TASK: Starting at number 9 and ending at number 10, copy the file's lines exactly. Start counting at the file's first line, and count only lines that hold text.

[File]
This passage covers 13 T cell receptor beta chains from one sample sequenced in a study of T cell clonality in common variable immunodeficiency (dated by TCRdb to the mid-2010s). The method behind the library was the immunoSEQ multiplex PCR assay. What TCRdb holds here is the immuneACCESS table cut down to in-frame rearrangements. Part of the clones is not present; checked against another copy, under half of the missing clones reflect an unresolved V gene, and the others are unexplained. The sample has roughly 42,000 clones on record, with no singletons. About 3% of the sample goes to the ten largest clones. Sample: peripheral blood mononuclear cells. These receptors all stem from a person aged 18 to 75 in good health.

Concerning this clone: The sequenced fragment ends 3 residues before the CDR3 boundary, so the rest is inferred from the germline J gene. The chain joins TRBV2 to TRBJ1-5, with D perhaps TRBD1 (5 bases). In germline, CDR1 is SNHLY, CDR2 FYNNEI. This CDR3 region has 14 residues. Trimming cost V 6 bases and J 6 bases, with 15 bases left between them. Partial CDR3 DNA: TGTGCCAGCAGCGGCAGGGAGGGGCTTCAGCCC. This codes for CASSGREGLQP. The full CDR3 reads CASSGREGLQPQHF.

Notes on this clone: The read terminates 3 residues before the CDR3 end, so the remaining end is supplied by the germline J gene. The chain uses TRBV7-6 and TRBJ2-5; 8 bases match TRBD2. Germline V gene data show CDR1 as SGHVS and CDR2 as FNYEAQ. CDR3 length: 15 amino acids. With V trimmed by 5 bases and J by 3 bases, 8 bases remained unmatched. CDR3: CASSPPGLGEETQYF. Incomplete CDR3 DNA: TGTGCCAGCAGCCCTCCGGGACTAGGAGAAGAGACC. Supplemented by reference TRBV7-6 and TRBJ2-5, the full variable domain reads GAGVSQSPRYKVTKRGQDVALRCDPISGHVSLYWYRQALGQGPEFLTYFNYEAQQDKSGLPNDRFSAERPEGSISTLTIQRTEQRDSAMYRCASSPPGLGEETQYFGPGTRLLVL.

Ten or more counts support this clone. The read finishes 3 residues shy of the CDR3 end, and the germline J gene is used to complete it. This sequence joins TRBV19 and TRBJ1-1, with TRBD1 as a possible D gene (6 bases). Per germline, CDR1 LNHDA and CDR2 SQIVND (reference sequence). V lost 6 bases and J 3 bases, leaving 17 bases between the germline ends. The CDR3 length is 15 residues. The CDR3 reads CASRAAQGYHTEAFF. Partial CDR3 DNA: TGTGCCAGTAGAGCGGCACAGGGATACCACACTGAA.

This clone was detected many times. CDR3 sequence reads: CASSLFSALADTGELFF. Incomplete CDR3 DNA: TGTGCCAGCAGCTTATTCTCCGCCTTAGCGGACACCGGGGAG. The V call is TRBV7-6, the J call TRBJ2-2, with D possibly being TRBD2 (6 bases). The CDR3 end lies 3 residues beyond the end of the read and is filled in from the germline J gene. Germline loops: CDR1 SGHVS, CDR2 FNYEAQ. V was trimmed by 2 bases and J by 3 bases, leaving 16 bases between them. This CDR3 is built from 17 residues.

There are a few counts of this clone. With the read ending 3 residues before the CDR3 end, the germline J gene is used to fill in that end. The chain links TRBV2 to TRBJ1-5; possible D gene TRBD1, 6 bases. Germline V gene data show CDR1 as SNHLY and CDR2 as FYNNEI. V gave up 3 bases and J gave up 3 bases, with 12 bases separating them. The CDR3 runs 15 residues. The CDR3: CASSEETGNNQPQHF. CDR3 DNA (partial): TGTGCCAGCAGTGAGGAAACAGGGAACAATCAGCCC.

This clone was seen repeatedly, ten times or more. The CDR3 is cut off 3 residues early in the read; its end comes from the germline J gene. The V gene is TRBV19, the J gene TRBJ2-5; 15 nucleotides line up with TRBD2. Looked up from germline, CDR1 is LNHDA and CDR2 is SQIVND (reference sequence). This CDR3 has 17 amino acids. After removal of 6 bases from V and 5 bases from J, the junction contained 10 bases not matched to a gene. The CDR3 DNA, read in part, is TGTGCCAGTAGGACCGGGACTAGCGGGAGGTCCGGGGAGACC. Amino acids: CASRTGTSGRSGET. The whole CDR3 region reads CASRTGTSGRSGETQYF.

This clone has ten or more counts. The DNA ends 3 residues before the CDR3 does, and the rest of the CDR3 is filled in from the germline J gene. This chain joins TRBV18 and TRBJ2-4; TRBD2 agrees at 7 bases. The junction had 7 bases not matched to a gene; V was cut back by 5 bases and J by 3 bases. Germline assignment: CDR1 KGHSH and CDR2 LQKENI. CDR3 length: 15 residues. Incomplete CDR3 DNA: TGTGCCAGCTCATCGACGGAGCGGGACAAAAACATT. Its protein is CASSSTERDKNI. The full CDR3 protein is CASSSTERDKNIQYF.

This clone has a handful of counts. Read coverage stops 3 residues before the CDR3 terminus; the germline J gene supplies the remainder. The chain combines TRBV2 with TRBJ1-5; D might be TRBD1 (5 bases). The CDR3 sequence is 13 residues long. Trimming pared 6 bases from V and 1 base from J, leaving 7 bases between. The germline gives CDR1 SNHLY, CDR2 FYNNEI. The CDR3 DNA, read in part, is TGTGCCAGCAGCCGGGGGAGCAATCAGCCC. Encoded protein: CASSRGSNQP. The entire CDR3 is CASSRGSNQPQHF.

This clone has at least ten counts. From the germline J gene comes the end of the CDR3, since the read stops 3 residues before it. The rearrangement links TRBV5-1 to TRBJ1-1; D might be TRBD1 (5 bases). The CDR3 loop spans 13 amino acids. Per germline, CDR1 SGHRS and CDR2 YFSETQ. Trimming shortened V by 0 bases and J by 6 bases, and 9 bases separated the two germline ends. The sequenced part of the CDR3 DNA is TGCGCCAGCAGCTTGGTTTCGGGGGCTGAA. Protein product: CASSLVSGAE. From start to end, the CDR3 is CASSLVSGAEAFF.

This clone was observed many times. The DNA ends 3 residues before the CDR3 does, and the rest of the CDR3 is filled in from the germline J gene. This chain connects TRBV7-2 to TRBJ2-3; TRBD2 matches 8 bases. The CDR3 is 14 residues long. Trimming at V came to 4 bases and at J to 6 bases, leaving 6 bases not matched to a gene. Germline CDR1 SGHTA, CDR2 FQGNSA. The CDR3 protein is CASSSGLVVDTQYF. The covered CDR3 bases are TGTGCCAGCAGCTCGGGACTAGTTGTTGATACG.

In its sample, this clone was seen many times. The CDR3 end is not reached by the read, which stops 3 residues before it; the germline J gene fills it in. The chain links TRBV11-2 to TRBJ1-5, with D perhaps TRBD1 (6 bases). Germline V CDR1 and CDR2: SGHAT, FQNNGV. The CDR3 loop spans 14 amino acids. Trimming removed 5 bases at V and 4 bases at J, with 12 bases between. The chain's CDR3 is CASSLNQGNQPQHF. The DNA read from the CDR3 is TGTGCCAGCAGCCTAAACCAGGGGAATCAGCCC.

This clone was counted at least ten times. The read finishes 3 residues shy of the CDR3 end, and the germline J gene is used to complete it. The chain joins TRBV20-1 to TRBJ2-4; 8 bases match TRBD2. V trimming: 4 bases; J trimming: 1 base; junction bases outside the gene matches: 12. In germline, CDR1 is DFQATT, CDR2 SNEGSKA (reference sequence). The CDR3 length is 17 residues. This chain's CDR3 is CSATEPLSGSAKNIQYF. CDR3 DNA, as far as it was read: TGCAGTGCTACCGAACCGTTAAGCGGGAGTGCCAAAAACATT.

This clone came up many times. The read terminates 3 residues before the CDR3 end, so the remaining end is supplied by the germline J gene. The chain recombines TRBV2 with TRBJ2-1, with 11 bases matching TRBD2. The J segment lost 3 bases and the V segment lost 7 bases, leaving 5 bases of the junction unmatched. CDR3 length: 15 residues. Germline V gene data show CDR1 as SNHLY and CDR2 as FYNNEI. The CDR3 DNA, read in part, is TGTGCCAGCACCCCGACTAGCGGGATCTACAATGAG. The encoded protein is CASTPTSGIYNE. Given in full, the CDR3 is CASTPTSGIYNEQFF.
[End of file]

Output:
This clone has a handful of counts. Read coverage stops 3 residues before the CDR3 terminus; the germline J gene supplies the remainder. The chain combines TRBV2 with TRBJ1-5; D might be TRBD1 (5 bases). The CDR3 sequence is 13 residues long. Trimming pared 6 bases from V and 1 base from J, leaving 7 bases between. The germline gives CDR1 SNHLY, CDR2 FYNNEI. The CDR3 DNA, read in part, is TGTGCCAGCAGCCGGGGGAGCAATCAGCCC. Encoded protein: CASSRGSNQP. The entire CDR3 is CASSRGSNQPQHF.

This clone has at least ten counts. From the germline J gene comes the end of the CDR3, since the read stops 3 residues before it. The rearrangement links TRBV5-1 to TRBJ1-1; D might be TRBD1 (5 bases). The CDR3 loop spans 13 amino acids. Per germline, CDR1 SGHRS and CDR2 YFSETQ. Trimming shortened V by 0 bases and J by 6 bases, and 9 bases separated the two germline ends. The sequenced part of the CDR3 DNA is TGCGCCAGCAGCTTGGTTTCGGGGGCTGAA. Protein product: CASSLVSGAE. From start to end, the CDR3 is CASSLVSGAEAFF.